Thomas Zurbuchen, the associate administrator for science at NASA Headquarters in Washington, said: ‘NASA believes that the tools of scientific discovery are powerful and apply here also.

‘We have access to a broad range of observations of Earth from space – and that is the lifeblood of scientific inquiry. 

‘We have the tools and team who can help us improve our understanding of the unknown. That’s the very definition of what science is. That’s what we do.’

NASA will enlist the help of experts in science, aeronautics and data analytics to help crack the UFO mysteries.

They have also coordinated with the US government in order to assess how to best use the scientific tools available, but are working independently from the Department of Defence or intelligence agencies. 

The study is to be led by David Spergel, president of the Simons Foundation, a charitable organisation that supports scientific research, and former chair of Princeton University’s astrophysics department.

He said: ‘Given the paucity of observations, our first task is simply to gather the most robust set of data that we can.

‘We will be identifying what data – from civilians, government, non-profits, companies – exists, what else we should try to collect, and how to best analyse it.’

Evans added: ‘Consistent with NASA’s principles of openness, transparency, and scientific integrity, this report will be shared publicly.

‘All of NASA’s data is available to the public – we take that obligation seriously – and we make it easily accessible for anyone to see or study.’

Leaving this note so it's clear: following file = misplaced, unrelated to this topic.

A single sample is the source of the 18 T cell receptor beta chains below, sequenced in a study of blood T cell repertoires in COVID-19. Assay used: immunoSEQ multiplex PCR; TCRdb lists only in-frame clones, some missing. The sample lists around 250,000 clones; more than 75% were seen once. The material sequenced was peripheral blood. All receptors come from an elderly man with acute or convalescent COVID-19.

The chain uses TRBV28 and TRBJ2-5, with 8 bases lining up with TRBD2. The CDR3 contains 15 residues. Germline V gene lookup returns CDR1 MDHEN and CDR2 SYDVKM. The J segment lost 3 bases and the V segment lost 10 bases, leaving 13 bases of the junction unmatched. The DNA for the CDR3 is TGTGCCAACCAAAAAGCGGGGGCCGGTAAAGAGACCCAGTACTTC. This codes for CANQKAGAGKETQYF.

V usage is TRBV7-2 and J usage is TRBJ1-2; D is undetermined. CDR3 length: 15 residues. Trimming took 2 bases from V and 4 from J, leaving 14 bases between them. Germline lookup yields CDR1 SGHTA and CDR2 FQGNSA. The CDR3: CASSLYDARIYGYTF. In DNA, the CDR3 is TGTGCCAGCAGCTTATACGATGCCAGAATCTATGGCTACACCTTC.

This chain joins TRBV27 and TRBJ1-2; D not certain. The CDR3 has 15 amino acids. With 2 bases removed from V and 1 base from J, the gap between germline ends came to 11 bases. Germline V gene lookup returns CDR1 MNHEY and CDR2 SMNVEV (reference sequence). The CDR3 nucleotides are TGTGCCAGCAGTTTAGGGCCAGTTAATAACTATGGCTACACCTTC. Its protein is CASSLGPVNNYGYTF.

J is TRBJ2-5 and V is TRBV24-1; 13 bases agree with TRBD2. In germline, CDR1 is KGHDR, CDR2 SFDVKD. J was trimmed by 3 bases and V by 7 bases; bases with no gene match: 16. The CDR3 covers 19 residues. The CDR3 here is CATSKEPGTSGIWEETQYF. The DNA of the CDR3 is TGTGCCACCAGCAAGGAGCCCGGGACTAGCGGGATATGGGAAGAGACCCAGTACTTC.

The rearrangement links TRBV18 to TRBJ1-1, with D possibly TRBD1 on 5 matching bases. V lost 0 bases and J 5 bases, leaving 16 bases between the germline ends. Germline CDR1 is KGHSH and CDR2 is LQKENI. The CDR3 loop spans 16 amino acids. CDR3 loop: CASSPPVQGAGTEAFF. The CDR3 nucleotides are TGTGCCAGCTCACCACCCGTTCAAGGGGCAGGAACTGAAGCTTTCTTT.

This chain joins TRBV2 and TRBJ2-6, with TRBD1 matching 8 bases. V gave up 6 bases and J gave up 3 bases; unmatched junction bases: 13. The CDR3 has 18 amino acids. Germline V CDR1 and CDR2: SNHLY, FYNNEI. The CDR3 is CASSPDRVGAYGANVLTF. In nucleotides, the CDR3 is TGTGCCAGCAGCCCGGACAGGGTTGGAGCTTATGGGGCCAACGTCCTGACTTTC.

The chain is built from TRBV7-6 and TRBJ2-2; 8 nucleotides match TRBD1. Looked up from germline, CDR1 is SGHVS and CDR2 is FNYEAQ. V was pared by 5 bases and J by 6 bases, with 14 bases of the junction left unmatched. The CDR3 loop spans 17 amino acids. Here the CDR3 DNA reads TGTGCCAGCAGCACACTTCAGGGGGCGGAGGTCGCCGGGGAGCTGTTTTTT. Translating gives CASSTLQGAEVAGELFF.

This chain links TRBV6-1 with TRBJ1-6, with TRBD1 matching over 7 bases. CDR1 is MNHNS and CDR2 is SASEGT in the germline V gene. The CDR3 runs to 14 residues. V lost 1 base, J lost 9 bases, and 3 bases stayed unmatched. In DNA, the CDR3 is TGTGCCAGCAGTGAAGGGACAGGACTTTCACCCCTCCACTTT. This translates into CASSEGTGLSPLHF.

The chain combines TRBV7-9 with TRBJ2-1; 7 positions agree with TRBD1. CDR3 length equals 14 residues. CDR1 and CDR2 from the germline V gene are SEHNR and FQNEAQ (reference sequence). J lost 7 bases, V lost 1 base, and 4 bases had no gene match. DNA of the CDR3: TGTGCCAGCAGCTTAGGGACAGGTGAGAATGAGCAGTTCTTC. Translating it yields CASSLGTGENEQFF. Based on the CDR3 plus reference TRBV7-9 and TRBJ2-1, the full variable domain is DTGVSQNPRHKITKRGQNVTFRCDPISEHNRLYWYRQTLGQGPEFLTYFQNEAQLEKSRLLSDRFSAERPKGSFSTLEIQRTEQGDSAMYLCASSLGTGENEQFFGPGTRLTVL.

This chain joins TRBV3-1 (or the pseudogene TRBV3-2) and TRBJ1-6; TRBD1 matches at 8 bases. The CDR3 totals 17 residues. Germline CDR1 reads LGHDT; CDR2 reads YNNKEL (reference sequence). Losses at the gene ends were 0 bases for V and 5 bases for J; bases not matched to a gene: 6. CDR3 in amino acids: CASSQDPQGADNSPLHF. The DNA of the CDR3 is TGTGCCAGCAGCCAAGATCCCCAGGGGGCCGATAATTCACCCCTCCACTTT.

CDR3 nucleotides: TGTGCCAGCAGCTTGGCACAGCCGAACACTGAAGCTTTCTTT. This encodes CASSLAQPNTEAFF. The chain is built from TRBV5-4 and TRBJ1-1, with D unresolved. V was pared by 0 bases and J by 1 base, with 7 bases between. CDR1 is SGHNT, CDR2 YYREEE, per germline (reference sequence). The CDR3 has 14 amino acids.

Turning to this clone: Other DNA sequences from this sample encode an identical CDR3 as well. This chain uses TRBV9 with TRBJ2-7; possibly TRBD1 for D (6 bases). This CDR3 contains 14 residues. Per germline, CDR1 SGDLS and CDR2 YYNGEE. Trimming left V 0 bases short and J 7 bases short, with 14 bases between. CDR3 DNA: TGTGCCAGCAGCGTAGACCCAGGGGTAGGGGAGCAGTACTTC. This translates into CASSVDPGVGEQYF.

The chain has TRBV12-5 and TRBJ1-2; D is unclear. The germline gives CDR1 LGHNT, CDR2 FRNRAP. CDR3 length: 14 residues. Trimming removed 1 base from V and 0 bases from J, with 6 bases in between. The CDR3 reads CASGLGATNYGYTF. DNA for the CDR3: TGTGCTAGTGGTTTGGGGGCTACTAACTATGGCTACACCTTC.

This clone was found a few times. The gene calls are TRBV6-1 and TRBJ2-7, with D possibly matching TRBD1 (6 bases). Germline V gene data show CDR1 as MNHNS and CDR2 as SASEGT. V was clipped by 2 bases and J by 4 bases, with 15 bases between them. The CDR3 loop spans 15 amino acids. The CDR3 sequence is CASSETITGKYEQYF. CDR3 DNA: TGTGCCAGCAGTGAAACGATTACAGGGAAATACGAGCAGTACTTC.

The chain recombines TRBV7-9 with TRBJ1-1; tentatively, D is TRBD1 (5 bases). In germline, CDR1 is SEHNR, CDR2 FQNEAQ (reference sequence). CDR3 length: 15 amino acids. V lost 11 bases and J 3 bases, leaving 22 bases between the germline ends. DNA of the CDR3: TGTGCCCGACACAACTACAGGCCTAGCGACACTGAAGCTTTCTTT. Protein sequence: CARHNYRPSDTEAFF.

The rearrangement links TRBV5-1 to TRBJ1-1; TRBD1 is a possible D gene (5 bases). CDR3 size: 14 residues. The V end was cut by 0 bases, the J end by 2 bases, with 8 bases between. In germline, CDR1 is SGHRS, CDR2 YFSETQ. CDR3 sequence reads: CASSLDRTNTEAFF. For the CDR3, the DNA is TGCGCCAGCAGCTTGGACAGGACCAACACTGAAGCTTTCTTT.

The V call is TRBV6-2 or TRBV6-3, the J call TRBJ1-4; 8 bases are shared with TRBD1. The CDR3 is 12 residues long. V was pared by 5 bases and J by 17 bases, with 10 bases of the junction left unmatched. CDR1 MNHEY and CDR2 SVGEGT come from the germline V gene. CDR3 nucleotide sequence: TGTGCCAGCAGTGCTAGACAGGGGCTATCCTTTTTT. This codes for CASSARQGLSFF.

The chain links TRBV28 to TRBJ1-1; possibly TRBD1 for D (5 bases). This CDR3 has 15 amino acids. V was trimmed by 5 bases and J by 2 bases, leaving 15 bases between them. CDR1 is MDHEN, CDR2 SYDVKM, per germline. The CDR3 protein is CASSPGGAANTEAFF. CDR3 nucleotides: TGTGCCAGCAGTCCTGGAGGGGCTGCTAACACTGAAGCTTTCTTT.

The subject of UFOs has been a longtime fascination of sci-fi fans and telescope owners, but has recently piqued the attention of US congress.

The first public congressional hearing on UAPs in 54 years was held last month and a new law has mandated a government UAP task force.

Last year, a US intelligence report was released that documented 144 sightings from the past two decades that it said could not be explained.

They suggested the events could be human generated ‘airborne clutter’, like escaped balloons or plastic bags, or the result of natural phenomena caused by ice crystals, moisture or heat.

The report admitted they had no evidence to either suggest or rule out alien origin. 

It stated: ‘UAP would also represent a national security challenge if they are foreign adversary collection platforms or provide evidence a potential adversary has developed either a breakthrough or disruptive technology.’

However, it also stated the observations ‘could be the result of sensor errors, spoofing, or observer misperception and require additional rigorous analysis.’


  • 1980 – Rendlesham Forest: Sightings of unexplained lights were reported by United States Air Force personnel stationed near Rendlesham Forest in Suffolk which became linked with claims of UFO landings
  • 1977 – Broad Haven: A class of primary school pupils said they spotted a ‘cigar-shaped’ craft with a ‘dome covering the middle third’ near their playground, that was never debunked
  • 1956 – Lakenheath-Bentwaters: A series of radar and visual contacts with UFOs over airbases in eastern England led to a report from the Codon Committee stating that the ‘probability that at least one genuine UFO was involved appears to be fairly high’
  •  2009 – Kim Wilde’s encounter: The singer recounted on ‘Loose Women’ the time she saw an unfamiliar-looking light in the sky that darted back and forth while out in her garden. She credits the ‘life-changing’ experience for inspiring her album that followed